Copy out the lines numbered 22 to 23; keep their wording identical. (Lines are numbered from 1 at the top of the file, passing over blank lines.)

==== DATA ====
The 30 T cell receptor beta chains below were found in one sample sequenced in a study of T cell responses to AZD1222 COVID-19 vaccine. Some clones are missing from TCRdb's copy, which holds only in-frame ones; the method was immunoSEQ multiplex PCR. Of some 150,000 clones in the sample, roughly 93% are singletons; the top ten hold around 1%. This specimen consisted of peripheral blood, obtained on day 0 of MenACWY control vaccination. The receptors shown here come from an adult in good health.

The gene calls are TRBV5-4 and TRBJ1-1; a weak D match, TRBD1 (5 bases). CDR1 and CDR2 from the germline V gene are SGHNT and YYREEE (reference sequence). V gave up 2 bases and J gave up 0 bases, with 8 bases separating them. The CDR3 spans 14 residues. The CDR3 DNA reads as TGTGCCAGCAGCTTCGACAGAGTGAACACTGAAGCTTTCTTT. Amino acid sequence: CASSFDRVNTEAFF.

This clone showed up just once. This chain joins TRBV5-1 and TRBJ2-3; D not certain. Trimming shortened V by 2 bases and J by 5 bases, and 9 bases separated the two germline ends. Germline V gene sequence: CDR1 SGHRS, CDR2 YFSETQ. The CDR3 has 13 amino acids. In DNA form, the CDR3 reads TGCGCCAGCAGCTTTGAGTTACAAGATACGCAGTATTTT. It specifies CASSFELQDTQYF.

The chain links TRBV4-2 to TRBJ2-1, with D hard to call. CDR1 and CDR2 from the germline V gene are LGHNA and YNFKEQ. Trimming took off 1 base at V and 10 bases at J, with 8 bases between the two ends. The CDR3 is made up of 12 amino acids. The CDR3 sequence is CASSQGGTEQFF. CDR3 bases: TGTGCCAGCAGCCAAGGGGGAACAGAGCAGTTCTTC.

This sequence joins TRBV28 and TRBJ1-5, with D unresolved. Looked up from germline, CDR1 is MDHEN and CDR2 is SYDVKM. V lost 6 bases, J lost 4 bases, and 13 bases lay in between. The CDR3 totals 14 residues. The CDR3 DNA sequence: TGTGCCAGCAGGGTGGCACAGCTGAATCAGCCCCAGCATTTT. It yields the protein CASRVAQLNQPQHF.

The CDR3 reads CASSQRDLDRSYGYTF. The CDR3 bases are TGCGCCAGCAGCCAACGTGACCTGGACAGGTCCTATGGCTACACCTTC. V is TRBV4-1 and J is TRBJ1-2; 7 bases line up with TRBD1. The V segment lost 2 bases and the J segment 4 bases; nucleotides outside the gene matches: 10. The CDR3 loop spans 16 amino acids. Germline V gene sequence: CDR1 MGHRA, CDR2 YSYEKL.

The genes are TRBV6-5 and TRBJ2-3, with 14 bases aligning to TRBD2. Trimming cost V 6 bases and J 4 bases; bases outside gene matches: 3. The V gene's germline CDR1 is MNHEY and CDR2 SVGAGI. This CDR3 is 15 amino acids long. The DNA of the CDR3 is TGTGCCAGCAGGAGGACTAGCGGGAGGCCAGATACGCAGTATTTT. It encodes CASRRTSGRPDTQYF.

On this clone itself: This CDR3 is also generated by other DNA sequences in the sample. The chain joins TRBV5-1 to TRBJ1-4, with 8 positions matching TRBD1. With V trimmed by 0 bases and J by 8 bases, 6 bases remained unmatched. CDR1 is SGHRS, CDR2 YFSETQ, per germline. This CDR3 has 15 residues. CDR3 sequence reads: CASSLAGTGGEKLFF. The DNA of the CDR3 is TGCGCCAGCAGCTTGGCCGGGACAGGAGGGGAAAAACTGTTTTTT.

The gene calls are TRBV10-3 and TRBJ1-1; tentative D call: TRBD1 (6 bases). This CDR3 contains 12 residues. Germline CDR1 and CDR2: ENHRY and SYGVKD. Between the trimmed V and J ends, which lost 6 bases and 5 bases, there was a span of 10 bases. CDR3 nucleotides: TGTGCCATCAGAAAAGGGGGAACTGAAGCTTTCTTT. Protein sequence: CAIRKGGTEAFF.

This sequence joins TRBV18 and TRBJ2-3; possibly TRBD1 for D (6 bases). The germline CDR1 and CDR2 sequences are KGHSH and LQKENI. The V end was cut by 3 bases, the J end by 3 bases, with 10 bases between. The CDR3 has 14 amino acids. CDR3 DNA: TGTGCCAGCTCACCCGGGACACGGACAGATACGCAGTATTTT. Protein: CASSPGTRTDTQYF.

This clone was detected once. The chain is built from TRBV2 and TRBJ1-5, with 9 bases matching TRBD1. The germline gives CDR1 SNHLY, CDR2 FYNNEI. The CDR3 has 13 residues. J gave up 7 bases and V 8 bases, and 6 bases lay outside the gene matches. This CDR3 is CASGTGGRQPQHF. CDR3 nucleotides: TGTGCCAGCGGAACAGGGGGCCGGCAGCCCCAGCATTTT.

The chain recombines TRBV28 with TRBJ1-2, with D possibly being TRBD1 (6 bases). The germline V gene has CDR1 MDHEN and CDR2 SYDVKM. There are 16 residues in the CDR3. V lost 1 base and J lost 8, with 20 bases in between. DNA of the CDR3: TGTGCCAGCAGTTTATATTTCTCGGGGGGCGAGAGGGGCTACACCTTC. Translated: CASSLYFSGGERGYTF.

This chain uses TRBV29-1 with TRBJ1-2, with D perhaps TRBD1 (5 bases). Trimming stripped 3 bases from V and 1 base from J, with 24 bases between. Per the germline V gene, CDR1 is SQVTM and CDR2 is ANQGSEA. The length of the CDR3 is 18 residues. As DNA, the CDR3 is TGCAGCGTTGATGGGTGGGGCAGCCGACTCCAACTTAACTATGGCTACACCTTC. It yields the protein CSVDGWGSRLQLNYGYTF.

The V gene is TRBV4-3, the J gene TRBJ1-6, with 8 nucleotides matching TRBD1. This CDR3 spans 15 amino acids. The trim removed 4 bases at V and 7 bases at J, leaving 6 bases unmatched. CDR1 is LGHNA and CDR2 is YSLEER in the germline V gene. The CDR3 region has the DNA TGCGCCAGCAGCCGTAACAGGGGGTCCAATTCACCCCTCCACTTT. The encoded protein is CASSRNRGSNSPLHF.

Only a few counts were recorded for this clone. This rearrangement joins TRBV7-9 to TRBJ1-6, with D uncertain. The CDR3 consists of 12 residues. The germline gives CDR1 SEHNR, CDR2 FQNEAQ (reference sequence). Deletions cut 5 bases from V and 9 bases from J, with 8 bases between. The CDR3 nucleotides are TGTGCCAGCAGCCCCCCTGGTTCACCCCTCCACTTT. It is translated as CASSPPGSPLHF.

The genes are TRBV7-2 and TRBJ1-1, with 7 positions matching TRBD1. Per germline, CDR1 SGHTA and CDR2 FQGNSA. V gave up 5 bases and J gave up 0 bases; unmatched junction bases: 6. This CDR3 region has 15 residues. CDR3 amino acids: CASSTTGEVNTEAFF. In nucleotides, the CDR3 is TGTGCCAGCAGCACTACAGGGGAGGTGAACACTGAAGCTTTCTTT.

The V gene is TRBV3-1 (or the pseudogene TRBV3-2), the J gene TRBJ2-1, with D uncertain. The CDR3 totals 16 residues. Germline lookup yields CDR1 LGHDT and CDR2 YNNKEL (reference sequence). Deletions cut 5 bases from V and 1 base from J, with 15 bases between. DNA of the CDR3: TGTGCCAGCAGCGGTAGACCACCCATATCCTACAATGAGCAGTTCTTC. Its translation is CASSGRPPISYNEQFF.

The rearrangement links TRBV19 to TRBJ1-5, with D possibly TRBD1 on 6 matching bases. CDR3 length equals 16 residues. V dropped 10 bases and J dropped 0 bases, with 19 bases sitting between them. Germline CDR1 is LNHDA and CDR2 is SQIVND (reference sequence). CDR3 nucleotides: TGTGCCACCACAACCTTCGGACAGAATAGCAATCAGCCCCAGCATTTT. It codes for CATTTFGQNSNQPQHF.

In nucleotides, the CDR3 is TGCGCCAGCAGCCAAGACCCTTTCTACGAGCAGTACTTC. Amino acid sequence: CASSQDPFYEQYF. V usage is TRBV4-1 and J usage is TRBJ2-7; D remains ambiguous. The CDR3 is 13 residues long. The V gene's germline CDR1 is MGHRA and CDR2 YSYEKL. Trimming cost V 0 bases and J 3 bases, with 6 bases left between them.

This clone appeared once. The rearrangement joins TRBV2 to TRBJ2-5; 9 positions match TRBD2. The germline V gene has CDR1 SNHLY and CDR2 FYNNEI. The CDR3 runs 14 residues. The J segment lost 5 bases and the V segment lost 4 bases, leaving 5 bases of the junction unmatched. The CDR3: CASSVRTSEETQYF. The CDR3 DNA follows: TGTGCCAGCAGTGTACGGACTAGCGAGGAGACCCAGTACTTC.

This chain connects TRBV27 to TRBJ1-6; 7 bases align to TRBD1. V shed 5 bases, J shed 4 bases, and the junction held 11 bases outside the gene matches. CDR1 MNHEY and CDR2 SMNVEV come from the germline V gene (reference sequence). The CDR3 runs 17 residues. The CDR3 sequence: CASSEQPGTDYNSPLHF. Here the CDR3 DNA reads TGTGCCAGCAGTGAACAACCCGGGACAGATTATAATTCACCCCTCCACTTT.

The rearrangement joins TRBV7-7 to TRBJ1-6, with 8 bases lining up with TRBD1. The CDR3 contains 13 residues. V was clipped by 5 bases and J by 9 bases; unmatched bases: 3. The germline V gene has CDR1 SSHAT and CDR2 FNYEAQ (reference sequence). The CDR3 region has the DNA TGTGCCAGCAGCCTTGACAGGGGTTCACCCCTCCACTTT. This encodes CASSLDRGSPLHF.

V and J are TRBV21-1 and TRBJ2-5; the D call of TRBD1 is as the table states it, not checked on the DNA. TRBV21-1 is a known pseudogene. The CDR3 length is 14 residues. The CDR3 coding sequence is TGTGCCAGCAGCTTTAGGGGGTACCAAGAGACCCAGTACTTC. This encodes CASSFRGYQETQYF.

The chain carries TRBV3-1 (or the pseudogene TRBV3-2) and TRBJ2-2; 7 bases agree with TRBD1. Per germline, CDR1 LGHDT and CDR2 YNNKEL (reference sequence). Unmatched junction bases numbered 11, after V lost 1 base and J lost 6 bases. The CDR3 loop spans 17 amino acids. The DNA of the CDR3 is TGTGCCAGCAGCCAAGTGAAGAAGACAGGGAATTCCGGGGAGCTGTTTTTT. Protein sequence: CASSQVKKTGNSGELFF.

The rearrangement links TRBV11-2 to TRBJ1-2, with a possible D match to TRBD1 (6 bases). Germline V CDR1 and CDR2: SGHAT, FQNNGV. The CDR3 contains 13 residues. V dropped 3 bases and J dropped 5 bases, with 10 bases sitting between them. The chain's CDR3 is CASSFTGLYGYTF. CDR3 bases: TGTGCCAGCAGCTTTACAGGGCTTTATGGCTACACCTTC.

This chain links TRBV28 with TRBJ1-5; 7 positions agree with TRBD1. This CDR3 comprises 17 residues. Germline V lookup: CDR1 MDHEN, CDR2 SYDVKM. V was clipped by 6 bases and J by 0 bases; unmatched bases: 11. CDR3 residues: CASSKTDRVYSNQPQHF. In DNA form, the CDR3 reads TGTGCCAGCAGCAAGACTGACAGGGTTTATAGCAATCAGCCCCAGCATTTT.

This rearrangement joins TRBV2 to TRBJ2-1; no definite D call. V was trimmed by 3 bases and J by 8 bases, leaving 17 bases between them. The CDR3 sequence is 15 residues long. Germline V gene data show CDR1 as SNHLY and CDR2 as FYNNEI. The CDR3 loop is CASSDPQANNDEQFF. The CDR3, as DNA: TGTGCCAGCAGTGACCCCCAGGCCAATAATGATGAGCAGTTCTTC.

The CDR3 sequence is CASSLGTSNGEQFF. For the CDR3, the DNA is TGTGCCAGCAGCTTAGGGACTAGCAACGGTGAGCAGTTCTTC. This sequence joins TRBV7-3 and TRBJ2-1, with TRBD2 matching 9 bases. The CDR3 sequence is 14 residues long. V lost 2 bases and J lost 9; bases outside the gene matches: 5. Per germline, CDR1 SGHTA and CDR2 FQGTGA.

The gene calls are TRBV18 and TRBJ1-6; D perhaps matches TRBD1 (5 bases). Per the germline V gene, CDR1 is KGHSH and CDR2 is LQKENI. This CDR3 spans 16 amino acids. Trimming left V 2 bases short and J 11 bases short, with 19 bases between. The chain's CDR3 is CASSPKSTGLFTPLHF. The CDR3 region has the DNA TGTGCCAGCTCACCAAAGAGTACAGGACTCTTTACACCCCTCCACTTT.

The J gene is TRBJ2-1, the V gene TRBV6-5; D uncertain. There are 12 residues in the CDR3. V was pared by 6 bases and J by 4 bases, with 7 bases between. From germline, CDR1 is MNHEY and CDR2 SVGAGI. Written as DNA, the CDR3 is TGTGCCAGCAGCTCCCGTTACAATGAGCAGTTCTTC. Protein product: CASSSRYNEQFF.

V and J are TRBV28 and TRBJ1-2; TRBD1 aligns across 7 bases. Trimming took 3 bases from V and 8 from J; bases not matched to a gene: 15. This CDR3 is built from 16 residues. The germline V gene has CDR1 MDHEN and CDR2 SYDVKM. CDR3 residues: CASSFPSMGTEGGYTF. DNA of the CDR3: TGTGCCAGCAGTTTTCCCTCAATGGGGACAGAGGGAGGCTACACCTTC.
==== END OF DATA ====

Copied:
The rearrangement joins TRBV7-7 to TRBJ1-6, with 8 bases lining up with TRBD1. The CDR3 contains 13 residues. V was clipped by 5 bases and J by 9 bases; unmatched bases: 3. The germline V gene has CDR1 SSHAT and CDR2 FNYEAQ (reference sequence). The CDR3 region has the DNA TGTGCCAGCAGCCTTGACAGGGGTTCACCCCTCCACTTT. This encodes CASSLDRGSPLHF.

V and J are TRBV21-1 and TRBJ2-5; the D call of TRBD1 is as the table states it, not checked on the DNA. TRBV21-1 is a known pseudogene. The CDR3 length is 14 residues. The CDR3 coding sequence is TGTGCCAGCAGCTTTAGGGGGTACCAAGAGACCCAGTACTTC. This encodes CASSFRGYQETQYF.